Source: William H. Mercer Meidinger Hansen

* Executive’s long-term compensation, principally stock options, is reported only over a three-year period. That amount is shown in parentheses but is not added to the 1988 total.

NA--not available either because the executive worked for a different company in 1987 or his compensation was not publicly disclosed for that year.

Cash compensation generally includes base salary and annual bonuses earned for services rendered in the latest fiscal year, regardless of whether receipt was deferred to future years. Long-term compensation includes any income from cash-or stock-based compensation plans or other sources that are paid that year but based on several prior years performance. The following items were not included in either cash or long-term compensation unless companies included them without indicating their exact amounts separately: Company contributions to 401(k) plans and cash profit-sharing plans; income from pensions; supplemental executive benefits or supplemental executive retirement plans; cash value of executive perquisites such as company cars, or retirement-oriented plans offered to all employees.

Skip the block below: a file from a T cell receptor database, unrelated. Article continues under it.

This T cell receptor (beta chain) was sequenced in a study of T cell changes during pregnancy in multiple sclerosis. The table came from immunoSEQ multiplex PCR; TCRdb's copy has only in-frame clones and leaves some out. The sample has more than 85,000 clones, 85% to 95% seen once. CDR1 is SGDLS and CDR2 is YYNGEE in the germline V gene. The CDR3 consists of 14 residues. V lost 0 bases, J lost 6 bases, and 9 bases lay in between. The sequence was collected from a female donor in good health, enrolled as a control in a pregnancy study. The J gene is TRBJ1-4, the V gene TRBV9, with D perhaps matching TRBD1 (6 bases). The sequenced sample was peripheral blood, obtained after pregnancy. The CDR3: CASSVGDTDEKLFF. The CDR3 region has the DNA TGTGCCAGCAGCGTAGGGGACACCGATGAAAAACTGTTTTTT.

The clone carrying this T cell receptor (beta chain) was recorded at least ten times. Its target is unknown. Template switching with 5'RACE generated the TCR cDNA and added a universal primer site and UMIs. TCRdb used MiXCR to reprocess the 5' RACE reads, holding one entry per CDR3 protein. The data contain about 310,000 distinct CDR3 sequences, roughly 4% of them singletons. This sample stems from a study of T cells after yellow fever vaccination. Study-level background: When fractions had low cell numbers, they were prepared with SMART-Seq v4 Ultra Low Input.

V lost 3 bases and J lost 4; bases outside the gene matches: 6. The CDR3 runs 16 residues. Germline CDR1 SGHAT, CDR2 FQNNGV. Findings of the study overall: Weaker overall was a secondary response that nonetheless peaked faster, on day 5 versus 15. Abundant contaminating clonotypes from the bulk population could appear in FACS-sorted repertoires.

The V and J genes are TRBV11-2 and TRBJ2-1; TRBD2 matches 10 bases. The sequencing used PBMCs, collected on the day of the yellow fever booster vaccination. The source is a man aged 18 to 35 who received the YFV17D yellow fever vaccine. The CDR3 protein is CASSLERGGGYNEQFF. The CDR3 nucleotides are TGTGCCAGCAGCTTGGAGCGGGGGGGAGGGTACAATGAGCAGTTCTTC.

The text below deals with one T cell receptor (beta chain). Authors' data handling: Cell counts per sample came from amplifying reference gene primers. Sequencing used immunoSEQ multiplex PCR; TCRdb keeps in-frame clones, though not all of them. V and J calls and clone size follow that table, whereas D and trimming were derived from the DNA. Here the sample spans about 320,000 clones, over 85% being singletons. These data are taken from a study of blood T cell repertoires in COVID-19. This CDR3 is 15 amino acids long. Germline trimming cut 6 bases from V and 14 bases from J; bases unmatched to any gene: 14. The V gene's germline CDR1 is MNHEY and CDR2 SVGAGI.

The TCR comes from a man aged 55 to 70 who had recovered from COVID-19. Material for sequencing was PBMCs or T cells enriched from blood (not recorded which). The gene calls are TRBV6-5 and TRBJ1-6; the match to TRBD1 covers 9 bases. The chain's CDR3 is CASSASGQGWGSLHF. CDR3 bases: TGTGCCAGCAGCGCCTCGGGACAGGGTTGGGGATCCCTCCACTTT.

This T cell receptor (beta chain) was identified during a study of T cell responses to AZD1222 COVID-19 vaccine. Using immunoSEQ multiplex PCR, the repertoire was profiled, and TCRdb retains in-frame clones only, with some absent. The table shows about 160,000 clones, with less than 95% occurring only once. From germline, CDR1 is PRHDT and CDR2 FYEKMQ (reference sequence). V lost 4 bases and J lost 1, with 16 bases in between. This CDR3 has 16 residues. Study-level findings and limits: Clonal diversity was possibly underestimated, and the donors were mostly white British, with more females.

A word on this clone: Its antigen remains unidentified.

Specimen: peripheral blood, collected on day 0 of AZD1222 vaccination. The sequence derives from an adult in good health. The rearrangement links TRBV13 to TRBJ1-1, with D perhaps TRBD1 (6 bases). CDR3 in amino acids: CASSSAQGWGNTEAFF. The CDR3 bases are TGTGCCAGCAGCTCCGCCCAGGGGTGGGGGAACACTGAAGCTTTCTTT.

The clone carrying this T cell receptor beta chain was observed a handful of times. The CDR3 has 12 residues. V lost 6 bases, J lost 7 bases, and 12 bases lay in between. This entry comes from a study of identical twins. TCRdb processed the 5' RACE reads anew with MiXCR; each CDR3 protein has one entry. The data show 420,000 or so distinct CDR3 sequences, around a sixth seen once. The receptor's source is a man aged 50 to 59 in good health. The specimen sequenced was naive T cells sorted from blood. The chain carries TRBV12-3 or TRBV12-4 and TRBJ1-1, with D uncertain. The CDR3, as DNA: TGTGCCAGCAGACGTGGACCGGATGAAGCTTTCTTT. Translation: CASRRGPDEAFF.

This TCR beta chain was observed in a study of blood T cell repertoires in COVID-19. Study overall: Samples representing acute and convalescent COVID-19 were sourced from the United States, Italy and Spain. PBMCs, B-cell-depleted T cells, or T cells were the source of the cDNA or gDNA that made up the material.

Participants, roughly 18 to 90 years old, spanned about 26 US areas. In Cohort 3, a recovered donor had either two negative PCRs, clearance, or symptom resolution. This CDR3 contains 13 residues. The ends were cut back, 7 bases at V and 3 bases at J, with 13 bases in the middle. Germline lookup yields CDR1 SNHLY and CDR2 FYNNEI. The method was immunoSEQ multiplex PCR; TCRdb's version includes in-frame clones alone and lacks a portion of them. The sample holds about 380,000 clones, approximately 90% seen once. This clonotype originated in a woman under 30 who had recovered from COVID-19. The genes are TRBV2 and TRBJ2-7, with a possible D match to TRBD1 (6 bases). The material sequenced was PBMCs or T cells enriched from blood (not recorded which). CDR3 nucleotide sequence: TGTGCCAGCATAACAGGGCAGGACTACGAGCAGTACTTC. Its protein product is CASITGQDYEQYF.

Executive are listed only if they served at their respective companies the entire year. Some executives who left during the year may have received golden parachutes or other severance pay that would have put them in the top 100 if they were listed.

GUIDE TO TITLE ABBREVIATIONS CEC Chairman of the executive committee CEO Chief executive officer CEOS Chief executive officer of a subsidiary CFO Chief financial officer CIO Chief investment officer COB Chairman of the board COBS Chairman of a subsidiary COO Chief operating officer DIR Director EVP Executive vice president FCOB Former chairman of the board GC General counsel GVP Group vice president MDIR Managing director P President PS President of a subsidiary RCOB Retired chairman of the board SECY Secretary SVP Senior vice president VCH Vice chairman VP Vice president NOT INCLUDED IN PAY SURVEY Major companies whose proxy statements were unavailable or not filed in time to be included in The Times’ California executive compensation survey:

AME Inc.

Cannon Group

Community Psychiatric Centers

Daisy Systems

Diasonics

For Better Living

Fremont General

Gen-Probe

Gradco Systems

Lincoln Bancorp

Martin Lawrence

Maxicare Health Plans

Mercury General

Mercury Savings & Loan

Oak Industries

Ropac

Tosco

Western Health Plans

Whittaker